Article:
Puerto Vallarta, considered one of the three most important tourist destinations in Mexico, faces frequent problems of water scarcity due to rapid population growth and the proliferation of apartments, luxury condominiums, and hotels with more than 22,000 rooms.
In the Easter holiday period, with the massive arrival of visitors to one of the main tourist destinations in the country, the situation worsens in popular neighborhoods, which have problems keeping up with the water demand.
However, exclusive areas such as Conchas Chinas and Amapas, as well as central neighborhoods such as Emiliano Zapata, Versalles, and Aramara, have been affected by the reduction in supply since the end of last August, when Hurricane Nora hit the city.
The storm caused more than $60 million pesos of damage to the old and deteriorated network of drainage and drinking water, and in the wells.
In addition, the destruction of the mountains and the jungle, coupled with the indiscriminate looting of sand and gravel in rivers and streams, has exacerbated the scarcity and poor distribution of water.
The Radial well – the main one in the area – located on the Mascota and Ameca rivers, is guarded by elements of the Mexican Navy, after screening companies based in the vicinity, manufacturers of construction blocks, and the Vidanta Hotel Group, have plundered gravel and sand for more than 10 years indiscriminately.
“Puerto Vallarta is suffering from water stress and that should concern us,” warned Gabino Berumen Cervantes, president of the National Coordinator for the Defense of Water and Life AC (Cdayv).
Last Thursday, the Potable Water, Drainage, and Sewerage System of Puerto Vallarta (Seapal) announced measures to safeguard the protected area of the Radial well and the water that is distributed to the families of Buenos Aires.
Seapal warned four screeners that they will be closed if their documents are not in order. He added: “Elements of the Navy and the municipal police of Puerto Vallarta have joined forces to prevent these companies from entering the protected area of the Radial well.”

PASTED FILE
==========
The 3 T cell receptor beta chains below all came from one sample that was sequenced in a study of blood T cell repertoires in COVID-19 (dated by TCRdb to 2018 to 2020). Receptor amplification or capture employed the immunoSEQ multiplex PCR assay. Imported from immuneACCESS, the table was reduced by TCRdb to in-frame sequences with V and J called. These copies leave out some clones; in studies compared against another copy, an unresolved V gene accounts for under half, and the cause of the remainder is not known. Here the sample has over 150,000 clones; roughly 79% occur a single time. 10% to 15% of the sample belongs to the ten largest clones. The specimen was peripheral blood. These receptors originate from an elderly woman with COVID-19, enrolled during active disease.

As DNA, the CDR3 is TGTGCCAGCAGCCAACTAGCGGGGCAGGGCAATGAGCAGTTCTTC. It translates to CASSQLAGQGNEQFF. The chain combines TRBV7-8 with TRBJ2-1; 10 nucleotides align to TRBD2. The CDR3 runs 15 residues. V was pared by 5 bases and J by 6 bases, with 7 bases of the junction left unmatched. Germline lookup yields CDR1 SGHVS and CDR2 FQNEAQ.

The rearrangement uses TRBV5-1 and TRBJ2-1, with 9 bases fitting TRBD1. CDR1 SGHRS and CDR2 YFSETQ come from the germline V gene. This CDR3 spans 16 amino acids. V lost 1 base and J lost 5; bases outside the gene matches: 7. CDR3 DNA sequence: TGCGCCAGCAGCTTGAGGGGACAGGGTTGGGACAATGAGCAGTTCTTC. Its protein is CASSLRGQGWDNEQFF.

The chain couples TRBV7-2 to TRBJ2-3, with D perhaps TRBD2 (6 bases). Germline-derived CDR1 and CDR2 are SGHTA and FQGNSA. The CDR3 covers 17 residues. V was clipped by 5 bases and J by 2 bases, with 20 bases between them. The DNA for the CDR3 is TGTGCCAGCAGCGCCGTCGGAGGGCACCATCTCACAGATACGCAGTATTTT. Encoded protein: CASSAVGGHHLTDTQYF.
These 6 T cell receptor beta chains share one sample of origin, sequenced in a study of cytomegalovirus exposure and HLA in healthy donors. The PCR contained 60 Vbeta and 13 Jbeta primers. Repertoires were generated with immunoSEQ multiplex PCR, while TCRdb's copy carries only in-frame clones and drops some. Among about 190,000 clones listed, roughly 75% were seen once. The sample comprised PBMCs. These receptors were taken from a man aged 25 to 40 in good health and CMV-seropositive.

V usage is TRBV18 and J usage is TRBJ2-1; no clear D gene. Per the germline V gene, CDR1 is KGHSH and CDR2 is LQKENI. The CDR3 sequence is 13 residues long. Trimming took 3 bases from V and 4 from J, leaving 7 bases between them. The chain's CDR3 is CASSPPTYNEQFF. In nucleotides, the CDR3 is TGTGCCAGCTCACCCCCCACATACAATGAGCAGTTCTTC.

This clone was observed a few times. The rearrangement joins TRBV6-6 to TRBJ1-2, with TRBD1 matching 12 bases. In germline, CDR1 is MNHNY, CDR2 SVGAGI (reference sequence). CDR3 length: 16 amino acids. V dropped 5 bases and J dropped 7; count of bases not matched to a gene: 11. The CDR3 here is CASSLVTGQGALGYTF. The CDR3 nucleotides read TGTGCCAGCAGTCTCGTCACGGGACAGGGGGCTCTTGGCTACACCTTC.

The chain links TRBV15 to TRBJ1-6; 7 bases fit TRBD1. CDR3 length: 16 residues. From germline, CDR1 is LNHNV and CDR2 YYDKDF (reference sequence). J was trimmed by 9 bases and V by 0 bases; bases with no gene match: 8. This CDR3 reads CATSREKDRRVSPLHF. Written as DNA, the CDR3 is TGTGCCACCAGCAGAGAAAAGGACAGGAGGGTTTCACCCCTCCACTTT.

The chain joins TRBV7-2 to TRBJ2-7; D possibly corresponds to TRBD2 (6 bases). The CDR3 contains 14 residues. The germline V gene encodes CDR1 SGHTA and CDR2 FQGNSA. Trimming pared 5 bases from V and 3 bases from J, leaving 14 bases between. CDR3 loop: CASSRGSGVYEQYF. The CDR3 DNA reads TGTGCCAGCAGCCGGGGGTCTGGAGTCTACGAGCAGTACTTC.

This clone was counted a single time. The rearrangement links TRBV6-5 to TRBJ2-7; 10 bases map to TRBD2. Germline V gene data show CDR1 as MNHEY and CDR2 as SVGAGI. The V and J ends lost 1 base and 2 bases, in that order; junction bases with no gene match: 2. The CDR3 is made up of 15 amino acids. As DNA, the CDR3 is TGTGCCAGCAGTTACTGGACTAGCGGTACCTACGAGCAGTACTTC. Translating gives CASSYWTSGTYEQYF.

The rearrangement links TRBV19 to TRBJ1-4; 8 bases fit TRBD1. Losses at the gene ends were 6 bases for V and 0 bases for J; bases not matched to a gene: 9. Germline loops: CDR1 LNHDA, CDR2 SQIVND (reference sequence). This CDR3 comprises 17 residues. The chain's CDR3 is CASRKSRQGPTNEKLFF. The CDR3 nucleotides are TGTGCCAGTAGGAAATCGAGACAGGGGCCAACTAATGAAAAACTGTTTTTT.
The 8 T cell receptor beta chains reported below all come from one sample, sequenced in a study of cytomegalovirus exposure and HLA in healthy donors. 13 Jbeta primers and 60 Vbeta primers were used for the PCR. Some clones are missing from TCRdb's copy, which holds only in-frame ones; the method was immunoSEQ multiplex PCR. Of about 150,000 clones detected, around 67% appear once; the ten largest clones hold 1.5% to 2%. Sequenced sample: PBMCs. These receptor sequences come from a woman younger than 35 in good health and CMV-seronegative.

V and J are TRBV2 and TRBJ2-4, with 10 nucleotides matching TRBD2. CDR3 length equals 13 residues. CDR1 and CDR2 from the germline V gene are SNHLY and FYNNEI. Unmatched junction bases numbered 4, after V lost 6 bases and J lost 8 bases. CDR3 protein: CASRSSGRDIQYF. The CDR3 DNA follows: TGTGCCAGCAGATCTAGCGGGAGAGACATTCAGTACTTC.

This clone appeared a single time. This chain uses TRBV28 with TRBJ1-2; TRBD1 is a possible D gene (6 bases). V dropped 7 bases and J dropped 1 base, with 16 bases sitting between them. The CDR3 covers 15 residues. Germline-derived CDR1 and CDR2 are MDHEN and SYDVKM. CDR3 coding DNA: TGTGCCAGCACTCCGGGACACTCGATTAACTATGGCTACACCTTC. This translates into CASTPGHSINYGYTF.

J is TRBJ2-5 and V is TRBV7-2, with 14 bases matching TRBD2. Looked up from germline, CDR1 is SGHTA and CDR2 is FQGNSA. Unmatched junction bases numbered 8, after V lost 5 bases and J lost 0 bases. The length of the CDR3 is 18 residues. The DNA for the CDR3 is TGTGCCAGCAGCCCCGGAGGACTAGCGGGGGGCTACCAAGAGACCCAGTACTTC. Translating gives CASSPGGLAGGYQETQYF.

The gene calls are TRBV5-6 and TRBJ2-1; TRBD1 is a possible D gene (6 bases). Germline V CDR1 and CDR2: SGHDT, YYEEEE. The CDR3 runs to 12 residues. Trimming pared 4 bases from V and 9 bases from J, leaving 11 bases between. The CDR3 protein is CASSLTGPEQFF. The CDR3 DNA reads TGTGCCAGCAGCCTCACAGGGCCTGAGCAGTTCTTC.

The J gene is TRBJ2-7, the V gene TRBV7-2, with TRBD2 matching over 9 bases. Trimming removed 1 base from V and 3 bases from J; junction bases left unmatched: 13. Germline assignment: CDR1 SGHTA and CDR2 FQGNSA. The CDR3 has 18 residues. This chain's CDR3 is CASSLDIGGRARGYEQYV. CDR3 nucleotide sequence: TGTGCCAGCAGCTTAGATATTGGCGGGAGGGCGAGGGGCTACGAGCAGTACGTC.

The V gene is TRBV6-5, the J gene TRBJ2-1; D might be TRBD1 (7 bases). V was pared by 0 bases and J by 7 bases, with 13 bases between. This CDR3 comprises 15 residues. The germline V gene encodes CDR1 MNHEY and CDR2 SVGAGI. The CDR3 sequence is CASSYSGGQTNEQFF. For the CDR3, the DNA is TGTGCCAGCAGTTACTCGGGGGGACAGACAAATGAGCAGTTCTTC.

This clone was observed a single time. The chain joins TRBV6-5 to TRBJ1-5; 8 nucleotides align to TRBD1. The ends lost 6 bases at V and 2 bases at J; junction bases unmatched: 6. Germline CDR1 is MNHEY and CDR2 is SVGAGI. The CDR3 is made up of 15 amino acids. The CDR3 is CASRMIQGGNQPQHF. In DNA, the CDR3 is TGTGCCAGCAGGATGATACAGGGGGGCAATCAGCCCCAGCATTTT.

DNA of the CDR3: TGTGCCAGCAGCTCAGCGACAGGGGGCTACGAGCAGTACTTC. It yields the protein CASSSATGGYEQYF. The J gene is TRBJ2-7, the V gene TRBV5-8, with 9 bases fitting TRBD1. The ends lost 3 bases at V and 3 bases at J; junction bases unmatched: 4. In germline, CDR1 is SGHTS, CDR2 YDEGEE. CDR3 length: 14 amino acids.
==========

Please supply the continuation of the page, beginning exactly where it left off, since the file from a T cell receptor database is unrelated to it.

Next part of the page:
The water operator reported on March 7 that it will improve the delivery of water “by flooding the Radial well through the creation of a channel to induce the arrival from the Mascota River”, with which the channel will contribute to Vallarta 110 at 150 liters per second.
Javier Orozco Alvarado, leader of the Vallarta chapter of Cdayv, attributed part of the problem to poor planning in the city.
“The lack of water in our municipality is one of the main causes of death from acute respiratory infections, largely related to the proliferation of dust and the absence of green areas. It is also the second leading cause of death for our children between the ages of 10 and 14, due to intestinal infectious diseases,” he stated.
Likewise, he stressed that the high marginality and concentration of Vallartans “are worrying.” He stated that 80 percent of the population lives in the urban area of Vallarta, which lacks adequate transportation and garbage collection services, among other problems; 35 percent suffer from multidimensional poverty and 37 percent are vulnerable due to social deprivation.
Alfredo Jalife, professor at the National Autonomous University of Mexico, visited the port to offer a talk on the securitization of water on March 11. He noted that water is a human right, but it has become “a weapon: just as there are biological, radioactive, and nuclear weapons, today water is a weapon. You can make the population thirsty, as was done in ancient times. Whoever controls the water in the century will control the planet.”
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